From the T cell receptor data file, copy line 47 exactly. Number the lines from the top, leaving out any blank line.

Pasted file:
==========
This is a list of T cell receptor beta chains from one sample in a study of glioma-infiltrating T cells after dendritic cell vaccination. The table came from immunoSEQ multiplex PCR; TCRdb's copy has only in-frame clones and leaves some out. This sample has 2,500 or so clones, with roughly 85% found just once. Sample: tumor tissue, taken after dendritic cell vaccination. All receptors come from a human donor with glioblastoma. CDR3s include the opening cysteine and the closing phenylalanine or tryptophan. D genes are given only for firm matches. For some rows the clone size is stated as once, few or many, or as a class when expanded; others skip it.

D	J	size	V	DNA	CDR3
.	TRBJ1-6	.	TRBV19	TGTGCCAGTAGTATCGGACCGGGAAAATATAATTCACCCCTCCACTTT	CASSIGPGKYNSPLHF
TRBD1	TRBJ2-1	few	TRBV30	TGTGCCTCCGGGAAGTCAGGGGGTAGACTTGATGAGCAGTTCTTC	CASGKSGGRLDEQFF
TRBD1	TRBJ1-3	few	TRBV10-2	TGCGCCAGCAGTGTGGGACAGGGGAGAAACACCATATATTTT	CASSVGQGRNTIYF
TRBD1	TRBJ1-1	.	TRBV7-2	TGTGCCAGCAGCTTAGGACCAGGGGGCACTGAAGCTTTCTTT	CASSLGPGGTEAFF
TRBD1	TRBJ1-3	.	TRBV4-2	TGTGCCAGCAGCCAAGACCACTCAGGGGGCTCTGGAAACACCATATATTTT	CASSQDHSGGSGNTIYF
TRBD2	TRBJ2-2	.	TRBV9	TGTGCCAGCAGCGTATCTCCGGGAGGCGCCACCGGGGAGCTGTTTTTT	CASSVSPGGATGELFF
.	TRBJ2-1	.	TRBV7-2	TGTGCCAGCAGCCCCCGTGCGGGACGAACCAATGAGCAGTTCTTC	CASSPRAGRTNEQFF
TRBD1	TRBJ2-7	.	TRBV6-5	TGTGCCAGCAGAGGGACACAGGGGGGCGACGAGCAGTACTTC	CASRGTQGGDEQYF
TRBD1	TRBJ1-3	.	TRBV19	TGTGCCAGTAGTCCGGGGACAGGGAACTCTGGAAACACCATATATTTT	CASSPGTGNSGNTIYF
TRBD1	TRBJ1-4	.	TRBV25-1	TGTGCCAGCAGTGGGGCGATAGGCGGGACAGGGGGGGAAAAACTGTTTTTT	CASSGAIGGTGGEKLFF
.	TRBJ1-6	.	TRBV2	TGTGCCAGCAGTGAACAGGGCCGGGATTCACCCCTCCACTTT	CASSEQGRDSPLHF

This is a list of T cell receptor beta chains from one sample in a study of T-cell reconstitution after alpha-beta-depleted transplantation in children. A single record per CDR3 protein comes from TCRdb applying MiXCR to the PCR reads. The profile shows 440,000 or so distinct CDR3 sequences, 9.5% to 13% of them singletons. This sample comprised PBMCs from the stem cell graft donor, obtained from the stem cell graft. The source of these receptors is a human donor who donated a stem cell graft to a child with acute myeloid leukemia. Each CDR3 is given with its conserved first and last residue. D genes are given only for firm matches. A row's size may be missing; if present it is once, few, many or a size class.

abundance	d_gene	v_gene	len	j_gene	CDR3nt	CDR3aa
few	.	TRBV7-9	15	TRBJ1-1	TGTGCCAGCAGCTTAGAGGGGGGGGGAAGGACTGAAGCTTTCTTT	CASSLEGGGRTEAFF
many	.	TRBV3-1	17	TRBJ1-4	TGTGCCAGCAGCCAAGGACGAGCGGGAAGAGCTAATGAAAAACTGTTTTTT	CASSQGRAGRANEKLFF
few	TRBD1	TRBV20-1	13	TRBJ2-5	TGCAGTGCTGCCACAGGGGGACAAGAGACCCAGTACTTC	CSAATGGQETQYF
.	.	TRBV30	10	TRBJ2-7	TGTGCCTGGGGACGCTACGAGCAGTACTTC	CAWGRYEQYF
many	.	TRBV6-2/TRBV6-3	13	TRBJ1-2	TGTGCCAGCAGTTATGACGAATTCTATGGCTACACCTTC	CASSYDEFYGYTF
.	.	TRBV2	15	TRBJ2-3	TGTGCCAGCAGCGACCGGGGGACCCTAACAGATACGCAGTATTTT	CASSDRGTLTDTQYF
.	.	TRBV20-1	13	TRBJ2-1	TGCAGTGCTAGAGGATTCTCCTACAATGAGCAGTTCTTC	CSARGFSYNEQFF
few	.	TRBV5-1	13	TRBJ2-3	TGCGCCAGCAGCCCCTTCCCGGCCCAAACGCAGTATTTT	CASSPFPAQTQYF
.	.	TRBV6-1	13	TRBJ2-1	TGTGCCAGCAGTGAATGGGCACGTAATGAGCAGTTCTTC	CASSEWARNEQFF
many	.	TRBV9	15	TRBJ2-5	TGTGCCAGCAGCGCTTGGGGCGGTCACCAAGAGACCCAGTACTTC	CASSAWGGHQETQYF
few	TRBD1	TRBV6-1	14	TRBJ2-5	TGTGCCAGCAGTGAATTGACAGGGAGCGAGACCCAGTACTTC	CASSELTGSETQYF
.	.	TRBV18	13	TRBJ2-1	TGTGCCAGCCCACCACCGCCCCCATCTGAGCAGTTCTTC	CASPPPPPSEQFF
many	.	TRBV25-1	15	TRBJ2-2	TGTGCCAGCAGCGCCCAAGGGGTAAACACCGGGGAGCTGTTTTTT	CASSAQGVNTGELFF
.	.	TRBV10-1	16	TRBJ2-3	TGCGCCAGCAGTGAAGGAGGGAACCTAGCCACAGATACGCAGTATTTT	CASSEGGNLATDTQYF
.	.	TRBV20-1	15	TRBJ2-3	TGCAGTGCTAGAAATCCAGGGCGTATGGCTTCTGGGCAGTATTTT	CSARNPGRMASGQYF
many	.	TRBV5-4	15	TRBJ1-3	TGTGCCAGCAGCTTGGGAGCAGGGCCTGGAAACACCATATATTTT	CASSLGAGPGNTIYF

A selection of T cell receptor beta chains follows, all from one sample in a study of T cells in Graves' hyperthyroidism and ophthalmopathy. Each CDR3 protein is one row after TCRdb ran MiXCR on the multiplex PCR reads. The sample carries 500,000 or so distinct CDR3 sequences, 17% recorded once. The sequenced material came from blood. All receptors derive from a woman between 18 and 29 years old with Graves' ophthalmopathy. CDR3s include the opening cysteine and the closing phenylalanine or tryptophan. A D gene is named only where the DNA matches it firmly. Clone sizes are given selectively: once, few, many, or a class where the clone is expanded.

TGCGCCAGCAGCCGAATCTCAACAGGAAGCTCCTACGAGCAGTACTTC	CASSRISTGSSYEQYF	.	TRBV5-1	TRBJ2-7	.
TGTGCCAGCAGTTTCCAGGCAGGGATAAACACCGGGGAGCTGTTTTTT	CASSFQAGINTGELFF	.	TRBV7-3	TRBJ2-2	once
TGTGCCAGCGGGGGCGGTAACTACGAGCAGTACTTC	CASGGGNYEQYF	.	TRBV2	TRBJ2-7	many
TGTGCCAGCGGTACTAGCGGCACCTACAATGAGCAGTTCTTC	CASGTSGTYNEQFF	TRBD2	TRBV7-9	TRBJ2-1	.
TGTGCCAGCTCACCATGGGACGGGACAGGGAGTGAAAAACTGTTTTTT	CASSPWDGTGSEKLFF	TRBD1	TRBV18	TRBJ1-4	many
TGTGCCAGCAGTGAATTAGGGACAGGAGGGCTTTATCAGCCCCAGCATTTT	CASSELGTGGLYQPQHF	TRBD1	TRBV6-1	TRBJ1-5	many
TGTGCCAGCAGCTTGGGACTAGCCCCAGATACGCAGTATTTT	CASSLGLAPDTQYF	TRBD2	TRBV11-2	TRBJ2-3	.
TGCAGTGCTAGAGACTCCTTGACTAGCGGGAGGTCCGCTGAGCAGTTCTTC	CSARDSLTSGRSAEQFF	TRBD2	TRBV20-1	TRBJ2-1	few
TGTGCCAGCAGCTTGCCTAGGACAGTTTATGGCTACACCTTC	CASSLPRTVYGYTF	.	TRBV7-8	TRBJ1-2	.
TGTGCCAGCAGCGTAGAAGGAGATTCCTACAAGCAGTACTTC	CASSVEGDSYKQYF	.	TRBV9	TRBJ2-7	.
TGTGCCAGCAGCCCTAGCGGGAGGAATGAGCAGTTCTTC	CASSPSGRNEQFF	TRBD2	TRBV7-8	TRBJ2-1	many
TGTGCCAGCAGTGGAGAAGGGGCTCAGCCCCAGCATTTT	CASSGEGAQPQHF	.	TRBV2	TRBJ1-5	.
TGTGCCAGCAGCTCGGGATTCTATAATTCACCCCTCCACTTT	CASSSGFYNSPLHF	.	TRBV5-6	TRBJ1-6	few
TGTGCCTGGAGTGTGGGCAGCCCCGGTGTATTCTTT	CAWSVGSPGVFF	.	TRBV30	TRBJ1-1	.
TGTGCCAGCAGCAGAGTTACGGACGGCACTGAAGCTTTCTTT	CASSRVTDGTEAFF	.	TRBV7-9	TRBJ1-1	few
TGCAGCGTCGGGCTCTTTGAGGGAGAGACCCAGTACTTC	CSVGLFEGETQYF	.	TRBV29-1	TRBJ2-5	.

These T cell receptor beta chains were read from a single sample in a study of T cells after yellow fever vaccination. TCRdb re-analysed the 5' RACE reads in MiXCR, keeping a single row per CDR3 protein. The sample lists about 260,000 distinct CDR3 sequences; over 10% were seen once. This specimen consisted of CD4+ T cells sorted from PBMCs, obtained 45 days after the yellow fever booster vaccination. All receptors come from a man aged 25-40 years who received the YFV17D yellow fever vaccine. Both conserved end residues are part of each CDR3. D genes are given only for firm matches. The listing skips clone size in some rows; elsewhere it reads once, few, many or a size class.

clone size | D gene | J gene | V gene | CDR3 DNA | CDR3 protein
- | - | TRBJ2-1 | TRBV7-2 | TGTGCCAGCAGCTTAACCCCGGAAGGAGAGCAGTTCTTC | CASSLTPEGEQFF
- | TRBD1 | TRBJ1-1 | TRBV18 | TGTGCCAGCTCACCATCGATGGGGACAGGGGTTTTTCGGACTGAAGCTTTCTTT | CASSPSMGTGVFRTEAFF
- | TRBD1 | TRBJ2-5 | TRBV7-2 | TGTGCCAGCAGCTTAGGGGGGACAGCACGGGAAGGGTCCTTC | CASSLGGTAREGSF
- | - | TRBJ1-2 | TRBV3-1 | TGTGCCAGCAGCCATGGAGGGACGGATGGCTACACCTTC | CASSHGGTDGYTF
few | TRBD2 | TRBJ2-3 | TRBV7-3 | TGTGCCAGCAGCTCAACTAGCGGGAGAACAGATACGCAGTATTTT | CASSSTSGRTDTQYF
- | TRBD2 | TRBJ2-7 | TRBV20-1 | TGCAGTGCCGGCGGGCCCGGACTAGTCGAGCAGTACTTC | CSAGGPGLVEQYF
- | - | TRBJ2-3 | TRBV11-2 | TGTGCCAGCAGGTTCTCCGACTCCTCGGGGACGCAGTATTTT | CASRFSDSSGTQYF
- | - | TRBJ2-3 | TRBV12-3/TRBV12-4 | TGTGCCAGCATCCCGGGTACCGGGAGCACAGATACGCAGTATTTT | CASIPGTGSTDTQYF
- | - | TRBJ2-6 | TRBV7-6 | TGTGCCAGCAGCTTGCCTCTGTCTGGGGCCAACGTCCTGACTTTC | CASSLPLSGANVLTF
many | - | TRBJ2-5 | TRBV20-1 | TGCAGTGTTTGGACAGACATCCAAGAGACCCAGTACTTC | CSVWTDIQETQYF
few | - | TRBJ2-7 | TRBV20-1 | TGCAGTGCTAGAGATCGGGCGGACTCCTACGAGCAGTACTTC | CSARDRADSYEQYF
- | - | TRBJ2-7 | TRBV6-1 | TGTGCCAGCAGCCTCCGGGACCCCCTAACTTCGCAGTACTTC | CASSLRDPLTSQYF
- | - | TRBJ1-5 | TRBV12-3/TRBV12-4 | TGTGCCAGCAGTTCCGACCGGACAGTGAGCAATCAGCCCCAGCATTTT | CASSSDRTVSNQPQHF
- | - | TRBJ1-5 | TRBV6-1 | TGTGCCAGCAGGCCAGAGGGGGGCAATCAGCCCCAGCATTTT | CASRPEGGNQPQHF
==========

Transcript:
TGTGCCAGCAGCAGAGTTACGGACGGCACTGAAGCTTTCTTT	CASSRVTDGTEAFF	.	TRBV7-9	TRBJ1-1	few